Monday, May 11, 2009
Strasburg makes his case (again)
As Jon Heyman writes, the phenom just keeps on phenominating:
San Diego State phenom Stephen Strasburg's 17-strikeout, no-hitter against Air Force was well-timed, coming in his home finale. It also came in front of Nats GM Mike Rizzo and his entire staff. One scout in attendance said Strasburg didn't throw a pitch under 98 mph in the final inning. He is expected to shoot for $50 million after the Nats surely pick him first, and while no one's had a bad thing to say about him (supposedly, he could have gone to Harvard), the history of allegedly extraordinary high school and even college pitching prospects is fairly spotty, including David Clyde, Matt Harrington, Brien Taylor (who got hurt), Todd Van Poppel and many other alleged can't-miss prospects who missed. We've been over this ground before, but as long as "$50 million" keeps popping up, we need to keep shooting it down. Forget about Clyde and Harrington and Taylor and Van Poppel, all of whom were drafted out of high school. Look instead at the top college guys, most of whom were hailed at some point as the greatest college pitcher ever. Just in recent years we've seen Mark Prior and Bryan Bullington and Jered Weaver and Luke Hochevar ... It's not that they shouldn't have been drafted, but would anything of them been worth signing for anything close to $50 million?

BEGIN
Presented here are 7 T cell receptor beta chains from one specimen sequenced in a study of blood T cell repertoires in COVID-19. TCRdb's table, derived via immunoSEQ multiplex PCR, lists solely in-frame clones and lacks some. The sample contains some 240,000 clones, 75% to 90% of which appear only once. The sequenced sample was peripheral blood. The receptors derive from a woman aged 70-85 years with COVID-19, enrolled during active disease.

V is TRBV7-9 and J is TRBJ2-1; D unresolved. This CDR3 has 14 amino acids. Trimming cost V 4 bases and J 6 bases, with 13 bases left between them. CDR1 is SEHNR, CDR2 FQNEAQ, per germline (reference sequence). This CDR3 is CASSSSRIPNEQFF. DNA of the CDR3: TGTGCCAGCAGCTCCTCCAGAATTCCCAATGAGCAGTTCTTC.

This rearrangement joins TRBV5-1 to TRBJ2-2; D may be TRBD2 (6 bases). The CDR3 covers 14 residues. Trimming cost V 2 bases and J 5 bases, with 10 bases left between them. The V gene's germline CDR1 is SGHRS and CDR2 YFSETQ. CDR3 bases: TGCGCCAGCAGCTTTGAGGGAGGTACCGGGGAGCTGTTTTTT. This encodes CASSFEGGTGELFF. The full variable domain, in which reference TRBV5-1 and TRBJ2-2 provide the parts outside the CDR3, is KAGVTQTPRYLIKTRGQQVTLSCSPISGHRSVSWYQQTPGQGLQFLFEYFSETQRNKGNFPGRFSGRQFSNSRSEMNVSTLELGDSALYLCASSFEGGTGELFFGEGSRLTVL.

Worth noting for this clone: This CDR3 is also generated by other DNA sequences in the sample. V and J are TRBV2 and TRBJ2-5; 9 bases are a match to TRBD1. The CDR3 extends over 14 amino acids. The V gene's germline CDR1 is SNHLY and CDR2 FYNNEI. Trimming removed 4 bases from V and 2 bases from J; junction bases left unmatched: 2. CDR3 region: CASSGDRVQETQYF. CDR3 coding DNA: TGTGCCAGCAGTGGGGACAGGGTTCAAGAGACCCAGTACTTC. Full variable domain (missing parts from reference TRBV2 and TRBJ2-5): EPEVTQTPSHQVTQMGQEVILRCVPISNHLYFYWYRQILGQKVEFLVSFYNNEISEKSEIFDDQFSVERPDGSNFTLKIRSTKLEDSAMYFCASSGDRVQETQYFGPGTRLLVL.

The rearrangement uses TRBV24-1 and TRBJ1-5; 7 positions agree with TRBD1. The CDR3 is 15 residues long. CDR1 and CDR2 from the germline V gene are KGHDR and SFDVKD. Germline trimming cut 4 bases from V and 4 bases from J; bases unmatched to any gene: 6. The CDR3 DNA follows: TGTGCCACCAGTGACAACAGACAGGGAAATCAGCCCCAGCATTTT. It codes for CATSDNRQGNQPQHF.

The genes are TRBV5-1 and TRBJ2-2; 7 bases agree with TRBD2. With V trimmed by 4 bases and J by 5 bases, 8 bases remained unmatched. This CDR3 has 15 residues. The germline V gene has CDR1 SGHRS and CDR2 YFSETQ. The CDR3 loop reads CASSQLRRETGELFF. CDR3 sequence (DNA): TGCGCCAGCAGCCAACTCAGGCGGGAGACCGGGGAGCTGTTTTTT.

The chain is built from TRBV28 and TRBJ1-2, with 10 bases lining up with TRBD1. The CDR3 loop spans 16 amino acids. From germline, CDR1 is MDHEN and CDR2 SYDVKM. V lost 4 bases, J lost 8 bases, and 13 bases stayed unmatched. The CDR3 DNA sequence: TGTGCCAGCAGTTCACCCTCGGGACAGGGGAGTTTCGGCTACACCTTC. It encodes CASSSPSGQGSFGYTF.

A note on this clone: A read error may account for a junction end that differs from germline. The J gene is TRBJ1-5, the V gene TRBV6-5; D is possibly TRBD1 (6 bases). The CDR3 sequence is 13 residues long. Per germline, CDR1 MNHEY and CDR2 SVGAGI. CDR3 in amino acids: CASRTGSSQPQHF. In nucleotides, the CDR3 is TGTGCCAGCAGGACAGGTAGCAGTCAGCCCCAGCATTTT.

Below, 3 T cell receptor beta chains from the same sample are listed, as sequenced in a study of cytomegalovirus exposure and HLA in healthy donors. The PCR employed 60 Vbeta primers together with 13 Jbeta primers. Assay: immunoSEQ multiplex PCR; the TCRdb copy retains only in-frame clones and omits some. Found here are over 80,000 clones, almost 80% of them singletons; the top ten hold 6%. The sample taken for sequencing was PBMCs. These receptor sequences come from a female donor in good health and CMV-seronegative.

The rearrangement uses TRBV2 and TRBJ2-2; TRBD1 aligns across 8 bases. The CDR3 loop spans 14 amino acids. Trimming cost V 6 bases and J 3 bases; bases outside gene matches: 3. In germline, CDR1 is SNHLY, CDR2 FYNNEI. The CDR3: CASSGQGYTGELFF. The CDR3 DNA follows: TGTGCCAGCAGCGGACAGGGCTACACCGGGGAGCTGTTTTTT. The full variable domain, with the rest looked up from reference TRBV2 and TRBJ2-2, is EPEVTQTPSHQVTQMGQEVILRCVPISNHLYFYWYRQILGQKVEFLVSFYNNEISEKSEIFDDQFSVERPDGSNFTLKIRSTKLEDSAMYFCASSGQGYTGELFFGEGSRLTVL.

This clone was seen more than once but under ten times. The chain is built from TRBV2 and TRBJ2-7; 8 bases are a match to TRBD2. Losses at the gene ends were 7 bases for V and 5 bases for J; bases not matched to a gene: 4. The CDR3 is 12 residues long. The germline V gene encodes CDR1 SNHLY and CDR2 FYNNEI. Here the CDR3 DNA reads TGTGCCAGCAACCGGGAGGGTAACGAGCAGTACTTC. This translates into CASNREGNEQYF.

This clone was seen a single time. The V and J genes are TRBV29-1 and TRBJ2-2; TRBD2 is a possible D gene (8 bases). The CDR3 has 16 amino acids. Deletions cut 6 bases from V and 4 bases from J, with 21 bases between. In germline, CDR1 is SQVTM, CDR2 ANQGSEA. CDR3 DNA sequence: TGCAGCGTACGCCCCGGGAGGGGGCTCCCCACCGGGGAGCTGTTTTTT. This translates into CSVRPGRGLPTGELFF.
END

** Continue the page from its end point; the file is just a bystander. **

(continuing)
To be worth $50 million out of the gate, a pitcher would have to give his club three or four good seasons in the majors before getting his next contract. Might Strasburg do that? Sure. That's not where the smart money is, though. Or even the Nationals' money.
I suspect that $50 million is simply a bargaining position unless Scott Boras has a pretty good idea that someone will spend that much (or nearly that much) on one tyro pitcher. Considering how much the Red Sox spent on Daisuke Matsuzaka a few years ago, I suppose anything's possible. But history suggests that Strasburg taking Major League Baseball by storm in 2009 or '10 is just one of many possibilities ... and not the most likely.
(More on Strasburg's no-hitter here.)